GSBS Dissertations and Theses

Publication Date


Document Type

Doctoral Dissertation

Academic Program

Biochemistry and Molecular Pharmacology


Department of Physiology

First Thesis Advisor

Mitsuo Ikebe, Ph.D.


Myosins, Molecular Motor Proteins


Myosin 10 is a vertebrate specific actin-based motor protein that is expressed in a variety of cell types. Cell biological evidences suggest that myosin 10 plays a role in cargo transport and filopodia extension. In order to fully appreciate these physiological processes, it is crucial to understand the motor property of myosin 10. However, little is known about its mechanoenzymatic characteristics. In vitro biochemical characterization of myosin 10 has been hindered by the low expression level of the protein in most tissues. In this study, we succeeded in obtaining sufficient amount of recombinant mammalian myosin 10 using the baculovirus expression system. The movement directionality of the heterologously expressed myosin 10 was determined to be plus end-directed by the in vitro motility assay with polarity-marked actin filament we developed. The result is consistent with the proposed physiological function of myosin 10 as a plus end-directed transporter inside filopodia. The duty ratio of myosin 10 was determined to be 0.6~0.7 by the enzyme kinetic analysis, suggesting that myosin 10 is a processive motor. Unexpectedly, we were unable to confirm the processive movement of dimeric myosin 10 along actin filaments in a single molecule study. The result does not support the proposed function of myosin 10 as a transporter. One possible explanation for this discrepancy is that the apparent nonprocessive nature of myosin 10 is important for generating sufficient force required for the intrafilopodial transport by working in concert with numbers of other myosin 10 molecules while not interfering with each other.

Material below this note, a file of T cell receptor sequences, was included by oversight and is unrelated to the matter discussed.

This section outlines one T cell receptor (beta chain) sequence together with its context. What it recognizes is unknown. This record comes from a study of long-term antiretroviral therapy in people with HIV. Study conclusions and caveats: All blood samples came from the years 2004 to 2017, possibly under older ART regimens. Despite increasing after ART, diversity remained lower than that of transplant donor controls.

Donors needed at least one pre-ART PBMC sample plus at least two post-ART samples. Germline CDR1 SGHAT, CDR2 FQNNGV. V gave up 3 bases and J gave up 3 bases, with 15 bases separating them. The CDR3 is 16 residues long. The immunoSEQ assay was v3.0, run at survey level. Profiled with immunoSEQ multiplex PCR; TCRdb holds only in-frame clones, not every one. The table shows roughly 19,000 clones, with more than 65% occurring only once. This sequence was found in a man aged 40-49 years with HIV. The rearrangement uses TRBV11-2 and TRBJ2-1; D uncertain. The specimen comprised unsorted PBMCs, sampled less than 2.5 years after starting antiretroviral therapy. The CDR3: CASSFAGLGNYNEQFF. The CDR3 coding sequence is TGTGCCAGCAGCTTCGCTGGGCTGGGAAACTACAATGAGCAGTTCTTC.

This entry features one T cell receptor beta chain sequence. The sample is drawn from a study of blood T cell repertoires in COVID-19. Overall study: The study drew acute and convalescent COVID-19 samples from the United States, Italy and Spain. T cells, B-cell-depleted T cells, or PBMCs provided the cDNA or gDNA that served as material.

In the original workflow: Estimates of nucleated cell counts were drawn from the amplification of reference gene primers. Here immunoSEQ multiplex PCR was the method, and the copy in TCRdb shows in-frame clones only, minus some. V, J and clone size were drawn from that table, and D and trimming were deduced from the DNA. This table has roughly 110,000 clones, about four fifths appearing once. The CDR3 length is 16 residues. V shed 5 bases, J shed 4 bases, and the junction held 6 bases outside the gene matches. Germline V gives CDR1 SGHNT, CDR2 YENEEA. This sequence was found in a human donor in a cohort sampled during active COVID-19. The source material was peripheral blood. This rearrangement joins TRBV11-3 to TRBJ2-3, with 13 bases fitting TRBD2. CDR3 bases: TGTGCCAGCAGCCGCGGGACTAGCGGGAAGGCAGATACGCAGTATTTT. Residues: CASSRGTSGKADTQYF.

Altogether, the present study provided qualitative and quantitative biochemical evidences for the better understanding of the motor property of myosin 10 and of the biological processes in which it is involved.

Finally, a general molecular mechanism of myosin motors behind the movement directionality and the processivity is discussed based on our results together with the currently available experimental evidences. The validity of the widely accepted ‘leverarm hypothesis’ is reexamined.



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